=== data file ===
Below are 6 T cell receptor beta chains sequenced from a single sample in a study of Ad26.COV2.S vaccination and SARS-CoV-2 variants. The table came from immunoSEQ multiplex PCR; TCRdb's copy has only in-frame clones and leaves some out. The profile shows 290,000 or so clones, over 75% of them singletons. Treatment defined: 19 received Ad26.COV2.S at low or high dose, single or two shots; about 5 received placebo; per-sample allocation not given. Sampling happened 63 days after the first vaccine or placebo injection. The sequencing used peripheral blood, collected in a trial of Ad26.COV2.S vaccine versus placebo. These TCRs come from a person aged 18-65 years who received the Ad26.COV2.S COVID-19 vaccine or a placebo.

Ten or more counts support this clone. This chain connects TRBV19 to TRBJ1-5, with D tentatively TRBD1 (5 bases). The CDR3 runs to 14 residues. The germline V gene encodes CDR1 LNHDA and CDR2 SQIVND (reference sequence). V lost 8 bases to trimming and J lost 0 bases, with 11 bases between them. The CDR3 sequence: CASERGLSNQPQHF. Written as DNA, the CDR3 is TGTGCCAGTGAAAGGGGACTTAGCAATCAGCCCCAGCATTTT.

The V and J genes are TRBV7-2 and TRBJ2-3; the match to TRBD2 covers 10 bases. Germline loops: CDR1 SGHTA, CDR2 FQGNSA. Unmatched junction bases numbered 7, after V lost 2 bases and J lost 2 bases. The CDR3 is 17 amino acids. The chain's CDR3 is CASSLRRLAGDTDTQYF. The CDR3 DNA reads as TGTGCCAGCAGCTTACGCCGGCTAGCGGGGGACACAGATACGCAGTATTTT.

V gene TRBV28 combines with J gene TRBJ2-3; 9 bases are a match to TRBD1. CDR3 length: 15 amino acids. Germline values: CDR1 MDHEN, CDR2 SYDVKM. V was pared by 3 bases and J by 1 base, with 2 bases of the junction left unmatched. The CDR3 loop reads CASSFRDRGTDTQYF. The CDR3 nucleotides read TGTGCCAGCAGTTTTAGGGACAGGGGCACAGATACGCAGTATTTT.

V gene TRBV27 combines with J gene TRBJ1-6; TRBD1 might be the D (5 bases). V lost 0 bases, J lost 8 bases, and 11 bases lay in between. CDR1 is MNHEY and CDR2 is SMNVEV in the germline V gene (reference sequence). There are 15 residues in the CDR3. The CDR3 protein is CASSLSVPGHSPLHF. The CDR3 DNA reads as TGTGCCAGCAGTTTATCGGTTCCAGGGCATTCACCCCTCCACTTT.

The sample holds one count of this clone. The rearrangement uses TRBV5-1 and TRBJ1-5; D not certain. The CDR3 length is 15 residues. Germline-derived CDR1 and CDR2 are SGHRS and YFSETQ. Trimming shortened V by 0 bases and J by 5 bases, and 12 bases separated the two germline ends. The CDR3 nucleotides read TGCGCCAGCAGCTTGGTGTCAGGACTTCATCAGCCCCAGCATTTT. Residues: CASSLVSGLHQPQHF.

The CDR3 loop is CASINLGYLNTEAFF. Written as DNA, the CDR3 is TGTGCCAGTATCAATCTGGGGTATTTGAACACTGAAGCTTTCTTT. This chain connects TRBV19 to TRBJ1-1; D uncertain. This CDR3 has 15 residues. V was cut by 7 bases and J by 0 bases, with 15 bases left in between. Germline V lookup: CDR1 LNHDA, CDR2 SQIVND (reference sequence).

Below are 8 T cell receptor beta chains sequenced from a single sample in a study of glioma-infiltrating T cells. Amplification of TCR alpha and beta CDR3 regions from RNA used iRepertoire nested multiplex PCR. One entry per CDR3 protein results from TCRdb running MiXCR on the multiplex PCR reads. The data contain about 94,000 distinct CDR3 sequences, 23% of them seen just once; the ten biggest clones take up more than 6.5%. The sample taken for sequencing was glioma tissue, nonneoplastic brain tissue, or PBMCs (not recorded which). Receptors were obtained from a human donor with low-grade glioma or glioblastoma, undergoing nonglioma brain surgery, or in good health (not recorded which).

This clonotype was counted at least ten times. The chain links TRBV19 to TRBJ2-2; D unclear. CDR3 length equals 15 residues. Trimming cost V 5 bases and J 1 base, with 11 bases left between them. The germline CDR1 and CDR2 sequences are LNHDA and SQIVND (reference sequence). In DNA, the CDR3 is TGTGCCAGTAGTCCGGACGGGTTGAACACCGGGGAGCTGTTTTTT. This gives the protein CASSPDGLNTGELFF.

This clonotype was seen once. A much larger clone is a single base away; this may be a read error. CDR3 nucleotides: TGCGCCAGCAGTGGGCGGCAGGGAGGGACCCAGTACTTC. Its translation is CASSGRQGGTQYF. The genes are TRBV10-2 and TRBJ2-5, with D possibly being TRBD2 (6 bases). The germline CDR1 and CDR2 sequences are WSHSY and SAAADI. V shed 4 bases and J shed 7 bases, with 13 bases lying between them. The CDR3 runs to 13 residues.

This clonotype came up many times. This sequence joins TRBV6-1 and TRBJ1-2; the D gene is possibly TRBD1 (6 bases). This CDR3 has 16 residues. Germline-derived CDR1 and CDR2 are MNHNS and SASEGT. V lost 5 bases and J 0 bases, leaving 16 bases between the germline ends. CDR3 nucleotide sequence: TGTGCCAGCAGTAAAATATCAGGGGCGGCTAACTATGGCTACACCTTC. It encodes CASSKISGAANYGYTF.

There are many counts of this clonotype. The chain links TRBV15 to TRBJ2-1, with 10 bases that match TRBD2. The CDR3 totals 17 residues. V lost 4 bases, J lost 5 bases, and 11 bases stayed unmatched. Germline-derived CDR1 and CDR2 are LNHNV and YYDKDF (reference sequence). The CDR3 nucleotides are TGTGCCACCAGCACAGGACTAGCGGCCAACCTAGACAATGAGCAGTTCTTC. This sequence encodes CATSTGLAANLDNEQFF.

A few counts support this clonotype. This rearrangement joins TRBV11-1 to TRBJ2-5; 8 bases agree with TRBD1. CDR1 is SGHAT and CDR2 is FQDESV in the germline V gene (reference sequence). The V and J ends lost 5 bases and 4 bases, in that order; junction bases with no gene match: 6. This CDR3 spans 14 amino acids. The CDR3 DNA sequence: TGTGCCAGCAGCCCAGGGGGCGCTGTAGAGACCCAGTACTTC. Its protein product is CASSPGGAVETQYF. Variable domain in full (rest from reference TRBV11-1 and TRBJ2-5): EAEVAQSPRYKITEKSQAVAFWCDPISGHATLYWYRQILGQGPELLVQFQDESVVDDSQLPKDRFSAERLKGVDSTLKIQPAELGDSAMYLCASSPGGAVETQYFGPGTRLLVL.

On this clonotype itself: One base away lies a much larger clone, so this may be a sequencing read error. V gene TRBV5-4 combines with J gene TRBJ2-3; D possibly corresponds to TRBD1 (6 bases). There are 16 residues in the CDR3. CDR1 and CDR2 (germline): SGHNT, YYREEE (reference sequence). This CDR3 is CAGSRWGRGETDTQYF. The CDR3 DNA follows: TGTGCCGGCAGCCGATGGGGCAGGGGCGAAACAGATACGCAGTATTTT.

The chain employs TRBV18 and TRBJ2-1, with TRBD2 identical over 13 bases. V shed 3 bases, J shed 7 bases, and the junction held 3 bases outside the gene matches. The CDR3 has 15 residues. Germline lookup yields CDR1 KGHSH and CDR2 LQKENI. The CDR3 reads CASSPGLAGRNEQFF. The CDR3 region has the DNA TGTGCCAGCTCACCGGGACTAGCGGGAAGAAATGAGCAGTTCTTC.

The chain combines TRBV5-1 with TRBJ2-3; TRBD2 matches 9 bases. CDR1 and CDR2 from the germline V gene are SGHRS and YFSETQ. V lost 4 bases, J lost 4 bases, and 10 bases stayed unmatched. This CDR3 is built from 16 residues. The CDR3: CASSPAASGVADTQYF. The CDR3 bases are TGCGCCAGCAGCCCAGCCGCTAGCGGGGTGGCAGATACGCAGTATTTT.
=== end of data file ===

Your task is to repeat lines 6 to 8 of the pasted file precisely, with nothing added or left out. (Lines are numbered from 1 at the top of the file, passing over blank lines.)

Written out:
The sample holds one count of this clone. The rearrangement uses TRBV5-1 and TRBJ1-5; D not certain. The CDR3 length is 15 residues. Germline-derived CDR1 and CDR2 are SGHRS and YFSETQ. Trimming shortened V by 0 bases and J by 5 bases, and 12 bases separated the two germline ends. The CDR3 nucleotides read TGCGCCAGCAGCTTGGTGTCAGGACTTCATCAGCCCCAGCATTTT. Residues: CASSLVSGLHQPQHF.

The CDR3 loop is CASINLGYLNTEAFF. Written as DNA, the CDR3 is TGTGCCAGTATCAATCTGGGGTATTTGAACACTGAAGCTTTCTTT. This chain connects TRBV19 to TRBJ1-1; D uncertain. This CDR3 has 15 residues. V was cut by 7 bases and J by 0 bases, with 15 bases left in between. Germline V lookup: CDR1 LNHDA, CDR2 SQIVND (reference sequence).

Below are 8 T cell receptor beta chains sequenced from a single sample in a study of glioma-infiltrating T cells. Amplification of TCR alpha and beta CDR3 regions from RNA used iRepertoire nested multiplex PCR. One entry per CDR3 protein results from TCRdb running MiXCR on the multiplex PCR reads. The data contain about 94,000 distinct CDR3 sequences, 23% of them seen just once; the ten biggest clones take up more than 6.5%. The sample taken for sequencing was glioma tissue, nonneoplastic brain tissue, or PBMCs (not recorded which). Receptors were obtained from a human donor with low-grade glioma or glioblastoma, undergoing nonglioma brain surgery, or in good health (not recorded which).